Mark & Mo Constantine: Most important is fairness
Vogue Leaders20. 8. 2021
Mark & Mo Constantine believe that family and business belong together and together they prove that balancing work and family doesn't have to be a challenge. Their collaboration brings synergy to the development of a fresh handmade cosmetics brand that is popular around the world.
What do you think leadership means?
Mo: It can often mean having someone to blame! People can’t quite make their own minds up sometimes – even though they have the power, knowledge and know-how to do so – they can’t quite get to the finish point, so leadership can help overcome that obstacle.
Mark: It’s why you can’t do your own therapy – it’s good to get someone else’s opinion! There’s a big deal about being alone or feeling like you’re doing it alone. Even if you’re knee-deep in people, you can still feel a little bit alone when making the decisions. It’s down to experience to be able to see your way through. It’s tough being a leader, a lot of bravery is involved, but you get used to it.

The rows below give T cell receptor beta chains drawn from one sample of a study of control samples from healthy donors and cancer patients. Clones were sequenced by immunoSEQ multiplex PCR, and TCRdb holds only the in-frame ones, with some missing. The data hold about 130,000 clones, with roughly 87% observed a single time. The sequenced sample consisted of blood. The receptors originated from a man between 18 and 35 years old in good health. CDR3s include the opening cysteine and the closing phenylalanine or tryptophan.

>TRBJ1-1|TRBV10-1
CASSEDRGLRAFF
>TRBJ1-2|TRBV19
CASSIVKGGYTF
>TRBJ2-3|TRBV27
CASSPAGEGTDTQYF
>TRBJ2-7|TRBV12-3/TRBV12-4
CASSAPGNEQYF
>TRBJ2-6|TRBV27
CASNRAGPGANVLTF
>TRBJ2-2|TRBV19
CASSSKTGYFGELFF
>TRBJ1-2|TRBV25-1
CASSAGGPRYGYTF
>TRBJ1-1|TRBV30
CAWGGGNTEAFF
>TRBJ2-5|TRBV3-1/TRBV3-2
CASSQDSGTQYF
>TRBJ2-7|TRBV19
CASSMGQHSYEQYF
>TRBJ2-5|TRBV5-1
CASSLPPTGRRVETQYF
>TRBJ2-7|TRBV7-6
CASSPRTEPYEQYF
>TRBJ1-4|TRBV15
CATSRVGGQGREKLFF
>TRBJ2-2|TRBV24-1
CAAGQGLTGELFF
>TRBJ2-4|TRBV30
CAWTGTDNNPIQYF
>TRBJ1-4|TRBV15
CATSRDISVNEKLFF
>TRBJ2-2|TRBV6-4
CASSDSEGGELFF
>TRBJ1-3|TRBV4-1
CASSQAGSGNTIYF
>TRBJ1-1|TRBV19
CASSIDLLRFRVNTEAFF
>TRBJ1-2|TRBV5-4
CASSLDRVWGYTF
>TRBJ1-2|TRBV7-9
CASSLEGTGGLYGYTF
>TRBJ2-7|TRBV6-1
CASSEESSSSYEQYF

What qualities and values should a good leader have?
Mark: Fairness is the single most important one – if you’re going to have bias, let them know beforehand. For example, I believe in nepotism, but I let people know that – I believe having family members involved in the business is better, it helps build the business and keeps the spirit alive.
Also, consistency is the only thing I can’t offer, if you have a boss that’s not inconsistent, he’s not listening to you and he’s not changing his point of view. Inconsistency is my forté! I learn something new and I change my point of view. Inconsistency in management style as well – try to be unpredictable if you can. When you realise what the facts are, change your mind.
Mo: Some sense of compassion is necessary too. Understanding what and who you’re dealing with so you can provide an appropriate response and help get to the right conclusion.
Mark: Recruiting the right people is also important. If you’ve got conscientious people, who like to work for you, then when they’re in a crisis they’re superb. They’ll pull out all the stops for you, because that’s the people they are.
Try to be unpredictable if you can.
What and how does a leader inspire people?
Mo: I definitely don’t think it should be a case of simply ‘follow my actions’. Everyone is fallible and often makes mistakes. It is very helpful though for everyone to understand their position in a team and to help others achieve their aims and ambitions in a subtle way. Helping to facilitate rather than blasting in and taking over. It’s about collaboration and listening – not all about you. Having an opinion ready, but leaving plenty of space for others. Steer the ship.